This exploration of the noncombatants who earned the love and respect of the doughboys should appeal to armchair historians and scholars alike. Enhanced with photographs and an appendix summarizing the biographical information for each man, Sky Pilots
is the first comprehensive look at the role of the Army chaplaincy at the divisional level. In August 1917, the U.S. 26th “Yankee” Division was formally activated for service in World War I. When the soldiers arrived in France, they were accompanied by more than three dozen volunteer chaplains. These clergymen experienced all the horrors of war, shared all the privations of the common soldier, and earned the love and affection of their “boys.” Two died, several were gassed or wounded, and many were decorated by France and the United States for their heroism, yet their stories have been lost to history. Through extensive research in published and archival sources, as well as firsthand materials obtained from the families of several chaplains, Michael E. Shay brings to life the story of these valiant men—a story of courage in the face of the horrors of war and of extreme devotion to the men they served.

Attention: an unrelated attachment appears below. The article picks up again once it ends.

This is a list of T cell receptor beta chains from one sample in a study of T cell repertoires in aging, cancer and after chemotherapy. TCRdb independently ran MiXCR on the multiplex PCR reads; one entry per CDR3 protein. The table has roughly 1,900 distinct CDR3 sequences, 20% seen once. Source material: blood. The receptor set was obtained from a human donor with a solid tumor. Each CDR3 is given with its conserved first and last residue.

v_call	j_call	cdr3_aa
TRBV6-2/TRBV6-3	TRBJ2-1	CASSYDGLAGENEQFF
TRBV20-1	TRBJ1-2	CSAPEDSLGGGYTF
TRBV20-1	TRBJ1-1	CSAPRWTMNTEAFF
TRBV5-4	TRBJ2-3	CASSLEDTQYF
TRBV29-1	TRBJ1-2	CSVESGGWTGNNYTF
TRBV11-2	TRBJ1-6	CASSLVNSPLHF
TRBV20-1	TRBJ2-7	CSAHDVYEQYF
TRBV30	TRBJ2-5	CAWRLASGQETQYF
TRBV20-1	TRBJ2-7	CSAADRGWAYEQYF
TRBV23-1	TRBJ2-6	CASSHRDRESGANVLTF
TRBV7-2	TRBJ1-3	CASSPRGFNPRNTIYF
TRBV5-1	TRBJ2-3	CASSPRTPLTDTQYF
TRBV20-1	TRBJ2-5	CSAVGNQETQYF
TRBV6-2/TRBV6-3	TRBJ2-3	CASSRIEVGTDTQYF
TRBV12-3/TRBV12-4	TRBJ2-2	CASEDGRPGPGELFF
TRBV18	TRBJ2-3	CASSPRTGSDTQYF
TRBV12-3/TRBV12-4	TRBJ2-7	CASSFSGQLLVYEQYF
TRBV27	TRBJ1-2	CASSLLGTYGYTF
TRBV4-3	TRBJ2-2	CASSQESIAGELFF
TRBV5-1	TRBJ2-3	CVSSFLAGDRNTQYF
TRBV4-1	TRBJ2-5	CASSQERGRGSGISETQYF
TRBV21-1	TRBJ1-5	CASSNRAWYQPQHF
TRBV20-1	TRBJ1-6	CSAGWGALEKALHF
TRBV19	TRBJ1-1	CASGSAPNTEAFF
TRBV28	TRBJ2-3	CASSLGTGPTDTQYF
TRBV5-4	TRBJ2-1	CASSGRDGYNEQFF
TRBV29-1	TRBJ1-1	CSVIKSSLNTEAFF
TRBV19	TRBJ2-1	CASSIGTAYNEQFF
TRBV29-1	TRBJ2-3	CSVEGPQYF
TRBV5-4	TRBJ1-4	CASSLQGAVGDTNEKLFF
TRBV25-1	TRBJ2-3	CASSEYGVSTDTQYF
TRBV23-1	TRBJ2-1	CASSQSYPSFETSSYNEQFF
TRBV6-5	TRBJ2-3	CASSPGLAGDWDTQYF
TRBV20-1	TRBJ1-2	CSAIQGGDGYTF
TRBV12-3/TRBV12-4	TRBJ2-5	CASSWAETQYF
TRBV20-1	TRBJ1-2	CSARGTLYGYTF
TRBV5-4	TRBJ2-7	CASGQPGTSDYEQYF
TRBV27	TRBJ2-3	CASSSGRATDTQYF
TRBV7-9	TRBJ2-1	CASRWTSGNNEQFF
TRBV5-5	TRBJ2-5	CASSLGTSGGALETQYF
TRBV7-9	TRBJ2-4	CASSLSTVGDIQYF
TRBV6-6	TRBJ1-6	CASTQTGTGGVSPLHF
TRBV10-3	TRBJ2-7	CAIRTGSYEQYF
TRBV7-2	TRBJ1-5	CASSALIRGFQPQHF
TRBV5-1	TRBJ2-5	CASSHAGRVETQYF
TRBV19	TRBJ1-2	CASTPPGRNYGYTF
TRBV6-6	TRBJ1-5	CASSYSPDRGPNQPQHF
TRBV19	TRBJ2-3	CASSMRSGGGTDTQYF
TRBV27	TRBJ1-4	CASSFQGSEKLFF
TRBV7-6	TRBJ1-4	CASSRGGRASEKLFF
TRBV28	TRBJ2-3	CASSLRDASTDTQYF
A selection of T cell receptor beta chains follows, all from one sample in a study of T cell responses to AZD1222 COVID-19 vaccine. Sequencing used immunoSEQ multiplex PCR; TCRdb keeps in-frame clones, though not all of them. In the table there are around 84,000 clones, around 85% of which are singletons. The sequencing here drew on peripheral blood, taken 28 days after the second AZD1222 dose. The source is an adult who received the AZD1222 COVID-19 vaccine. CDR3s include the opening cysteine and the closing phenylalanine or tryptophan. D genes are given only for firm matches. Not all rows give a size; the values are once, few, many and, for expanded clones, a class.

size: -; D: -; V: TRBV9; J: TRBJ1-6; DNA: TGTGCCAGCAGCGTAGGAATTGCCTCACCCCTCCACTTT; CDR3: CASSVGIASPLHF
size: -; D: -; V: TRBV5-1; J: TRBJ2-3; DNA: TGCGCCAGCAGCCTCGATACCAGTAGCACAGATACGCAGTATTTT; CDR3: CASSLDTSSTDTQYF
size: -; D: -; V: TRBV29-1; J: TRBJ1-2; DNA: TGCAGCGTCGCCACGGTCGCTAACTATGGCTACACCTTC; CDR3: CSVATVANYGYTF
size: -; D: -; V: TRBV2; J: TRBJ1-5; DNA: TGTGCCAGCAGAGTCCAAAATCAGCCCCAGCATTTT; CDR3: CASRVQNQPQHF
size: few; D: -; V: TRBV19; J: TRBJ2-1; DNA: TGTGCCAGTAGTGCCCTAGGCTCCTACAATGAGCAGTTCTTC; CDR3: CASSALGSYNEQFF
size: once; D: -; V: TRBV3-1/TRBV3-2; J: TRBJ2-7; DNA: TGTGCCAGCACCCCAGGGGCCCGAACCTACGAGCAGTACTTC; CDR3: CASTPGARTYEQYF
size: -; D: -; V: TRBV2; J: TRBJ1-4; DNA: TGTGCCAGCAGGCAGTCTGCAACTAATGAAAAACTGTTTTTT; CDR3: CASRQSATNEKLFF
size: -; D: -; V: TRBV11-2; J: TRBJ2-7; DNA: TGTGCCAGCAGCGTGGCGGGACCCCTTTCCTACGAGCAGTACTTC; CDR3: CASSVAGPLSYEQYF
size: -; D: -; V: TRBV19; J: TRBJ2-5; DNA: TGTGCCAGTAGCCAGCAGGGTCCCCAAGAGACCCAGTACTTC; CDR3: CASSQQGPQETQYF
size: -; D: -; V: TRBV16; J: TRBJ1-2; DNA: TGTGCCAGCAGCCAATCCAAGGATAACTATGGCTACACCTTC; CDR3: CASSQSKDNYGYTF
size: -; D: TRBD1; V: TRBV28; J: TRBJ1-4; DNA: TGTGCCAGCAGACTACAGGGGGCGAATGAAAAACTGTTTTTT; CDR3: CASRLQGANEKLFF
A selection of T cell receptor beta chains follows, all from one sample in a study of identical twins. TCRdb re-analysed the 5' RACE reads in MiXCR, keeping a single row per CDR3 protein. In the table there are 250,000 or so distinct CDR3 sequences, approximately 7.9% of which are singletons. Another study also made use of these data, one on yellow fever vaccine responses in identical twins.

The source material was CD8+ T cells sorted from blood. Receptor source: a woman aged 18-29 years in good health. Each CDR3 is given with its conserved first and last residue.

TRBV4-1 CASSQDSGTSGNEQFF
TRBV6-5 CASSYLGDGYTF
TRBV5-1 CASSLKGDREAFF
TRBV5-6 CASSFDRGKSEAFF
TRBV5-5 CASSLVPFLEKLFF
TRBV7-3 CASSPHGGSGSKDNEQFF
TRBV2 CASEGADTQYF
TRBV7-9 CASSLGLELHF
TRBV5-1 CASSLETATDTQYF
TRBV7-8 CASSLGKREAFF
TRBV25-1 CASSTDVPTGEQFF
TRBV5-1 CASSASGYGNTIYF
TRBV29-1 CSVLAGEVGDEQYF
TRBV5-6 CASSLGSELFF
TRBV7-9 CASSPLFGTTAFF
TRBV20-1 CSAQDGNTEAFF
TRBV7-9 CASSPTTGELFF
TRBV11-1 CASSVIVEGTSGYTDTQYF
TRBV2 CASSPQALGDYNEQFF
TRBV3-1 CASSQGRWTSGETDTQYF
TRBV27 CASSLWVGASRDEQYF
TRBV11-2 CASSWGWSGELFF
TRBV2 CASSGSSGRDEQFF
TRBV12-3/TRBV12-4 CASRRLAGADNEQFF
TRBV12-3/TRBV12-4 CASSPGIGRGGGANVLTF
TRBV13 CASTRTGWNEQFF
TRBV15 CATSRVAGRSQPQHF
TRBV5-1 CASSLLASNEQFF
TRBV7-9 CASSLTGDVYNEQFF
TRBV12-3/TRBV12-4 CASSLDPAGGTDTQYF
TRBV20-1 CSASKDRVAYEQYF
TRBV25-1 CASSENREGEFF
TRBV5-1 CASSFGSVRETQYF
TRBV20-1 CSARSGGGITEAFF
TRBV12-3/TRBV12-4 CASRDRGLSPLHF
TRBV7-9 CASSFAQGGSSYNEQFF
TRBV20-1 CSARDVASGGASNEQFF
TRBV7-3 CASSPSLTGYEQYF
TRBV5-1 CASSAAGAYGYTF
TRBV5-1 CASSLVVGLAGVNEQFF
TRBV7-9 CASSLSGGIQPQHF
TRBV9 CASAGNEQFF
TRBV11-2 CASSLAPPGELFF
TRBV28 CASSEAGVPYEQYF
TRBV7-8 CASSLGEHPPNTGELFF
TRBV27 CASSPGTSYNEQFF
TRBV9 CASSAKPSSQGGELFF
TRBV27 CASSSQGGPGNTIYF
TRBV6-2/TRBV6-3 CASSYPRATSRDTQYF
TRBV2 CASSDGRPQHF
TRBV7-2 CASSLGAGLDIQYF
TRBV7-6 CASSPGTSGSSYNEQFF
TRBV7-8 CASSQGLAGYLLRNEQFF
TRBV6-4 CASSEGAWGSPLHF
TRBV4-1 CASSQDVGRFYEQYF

Just as important, Sky Pilots follows the chaplains home and on to their subsequent careers. For many, their war experiences shaped their ministries, particularly in the area of ecumenism and the Social Gospel. Others left the ministry altogether. To fill in the chaplains’ stories, Shay also examines the evolution of the U.S. Army Chaplain Corps, the education of the newly appointed chaplains, and the birth of the Yankee Division.